Feb 27, 2022

Thomas Thornton



I am only going to discuss this in terms of what it means to commodities: energy and agriculture. Going to do this in chronological order.

First, let us look at some maps

This week on Thursday, 24 Feb. the EU, UK, and the US placed sanctions on Russian banks and individuals. ALL energy transactions, including wood, were excluded from the United States sanction. We saw similar from the EU and UK.

That said, we immediately started seeing problems, on Feb. 25


Major buyers of Russian oil struggle with bank guarantees

The global oil market was thrown into chaos on Thursday after Russia invaded Ukraine, with top buyers of Russian oil struggling to secure guarantees at Western banks or find ships to take crude from one of the world’s largest producers.

At least three major buyers of Russian oil have been unable to open letters of credit from Western banks to cover purchases on Thursday, four trading sources said, citing market uncertainty after the Russian invasion. -Reuters

We also saw Russian Urals differentials hit an all-time low, dropping to a discount of $11 a barrel on Thursday as buying interest in northwest Europe evaporated-Reuters


European high-quality milling wheat prices surged to an-all time high as Russia invades Ukraine. In Paris, the contract is up 13%

And both US wheat contracts (wheat and Kansas City wheat were limit up overnight)

By Friday things has calmed down and both crude and wheat ended the week well off the highs.

IEA Statement on Friday


On Friday the idea of sanctioning CRB was first brought up as well. This could potentially have catastrophic effects on the Ruble.

As things intensified. The idea of dropping Russia from SWIFT emerged on Saturday, Feb. 26th

EU, US, UK, and Canada announced that “selected” Russian banks will be disconnected from the SWIFT banking system. The statement doesn’t indicate names of banks, or whether this will stop oil and gas payments

The German government followed up with a statement that said it will only include banks that were initially sanctioned. (none of these included banks that process oil and gas transactions)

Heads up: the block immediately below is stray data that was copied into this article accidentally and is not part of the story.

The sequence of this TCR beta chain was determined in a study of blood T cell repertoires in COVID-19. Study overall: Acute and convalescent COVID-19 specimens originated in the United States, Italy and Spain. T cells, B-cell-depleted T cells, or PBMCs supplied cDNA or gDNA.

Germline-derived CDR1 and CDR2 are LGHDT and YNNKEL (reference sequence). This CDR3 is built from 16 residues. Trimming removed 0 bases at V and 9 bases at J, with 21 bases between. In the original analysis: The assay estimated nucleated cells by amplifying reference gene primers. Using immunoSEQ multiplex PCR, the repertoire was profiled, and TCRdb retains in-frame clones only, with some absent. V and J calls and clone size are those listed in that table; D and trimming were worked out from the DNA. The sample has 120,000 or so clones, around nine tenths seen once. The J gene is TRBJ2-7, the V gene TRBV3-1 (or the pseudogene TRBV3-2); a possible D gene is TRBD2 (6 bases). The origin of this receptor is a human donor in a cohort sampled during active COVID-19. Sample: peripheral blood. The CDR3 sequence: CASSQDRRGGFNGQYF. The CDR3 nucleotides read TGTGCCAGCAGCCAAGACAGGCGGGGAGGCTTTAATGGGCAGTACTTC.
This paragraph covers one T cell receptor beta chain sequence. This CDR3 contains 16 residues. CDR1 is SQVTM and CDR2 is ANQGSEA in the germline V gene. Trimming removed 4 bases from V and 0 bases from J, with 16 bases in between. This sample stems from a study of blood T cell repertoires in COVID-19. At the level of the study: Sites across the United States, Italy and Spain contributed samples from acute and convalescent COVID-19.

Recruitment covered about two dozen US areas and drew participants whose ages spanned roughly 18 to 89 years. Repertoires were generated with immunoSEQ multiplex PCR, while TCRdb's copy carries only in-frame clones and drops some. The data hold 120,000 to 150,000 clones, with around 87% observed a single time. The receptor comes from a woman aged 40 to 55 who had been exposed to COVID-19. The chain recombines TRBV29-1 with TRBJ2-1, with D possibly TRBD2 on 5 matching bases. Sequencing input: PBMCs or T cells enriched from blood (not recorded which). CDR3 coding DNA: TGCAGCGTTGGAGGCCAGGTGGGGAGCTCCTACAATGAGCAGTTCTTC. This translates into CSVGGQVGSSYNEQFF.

From Office of the Federal Government (BPA) in Germany


The West began to talk of sanctions against the CBR (Russian Central Bank)

Sanctions on Russia’s Central Bank Deal Direct Blow to Country’s Financial Strength

Targeting the reserves held by Russia’s central bank is potentially the most powerful weapon in the West’s financial arsenal, and takes aim at the heart of Russia’s financial system. It is a move with few precedents that amplifies other Western sanctions but also carries risks.

The U.S., Europe and Canada pledged Saturday to prevent the Bank of Russia from deploying its $630 billion stockpile of international reserve “in ways that undermine the impact of our sanctions,” they said in a joint statement Saturday. The move directly targets the war chest that President Vladimir Putin has built up in recent years to help insulate Russia’s economy from outside pressures. WSJ

Very notable comments from Bilal Hafeez of Macro Hive on this:

1) Sanctioning the Central Bank of Russia would be a very aggressive move. Sanctioning a central bank is very unusual but has been done before (Iran, Syria, Venezuela, N.Korea). CBR would lose the use of most of its FX reserves. Russian ruble could collapse

2. A SWIFT ban needs to be viewed with bans on Russian and correspondent banks. They need to go together to truly prevent Russia from making international payments.

3) The biggest uncertainty here is whether the EU/US will keep carve-outs for energy trade. If the energy trade is curtailed or frozen, then we could see a big oil shock. This could be a global risk-off event.

4) Russia has been mixed on cryptocurrency but the above actions could see Russia embrace crypto to evade sanctions. This could accelerate western regulation of crypto in response to this possibility.

5) A huge risk now is that a cornered Putin may decide to induce a global oil shock like the ones we saw in the 1970s to tip the global economy into a recession

Today, 27 Feb.

The west has been talking about the nuclear option. Sanctions on Russian oil. This comes from calls of Ukraine calling for an embargo on Russian oil.

From the Ukrainian Minister of Foreign affairs:

“We insist on a full embargo for Russian oil and gas. Buying them now means paying for the murder of Ukrainian men, women, and children. I welcome the first decisive steps by a number of European states in this regard and urge others to proceed resolutely and without delay.”

The United States even has growing calls to shut off Russian oil from several members of Congress. Jen Psaki even eluded to the fact that oil sanctions are not off the table today.

NOTABLE: Things are changing very quickly. Putin’s war against Ukraine is changing everything: we are seeing the focus of German and European energy policy is shifting rapidly. Berlin said it will help to build 2 LNG import plants and plans to buy more gas outside Russia and will
will establish strategic gas reserve Security of supply is becoming the dominant issue across the globe as Russia is in the top 3 producers and number 2 globally in exports.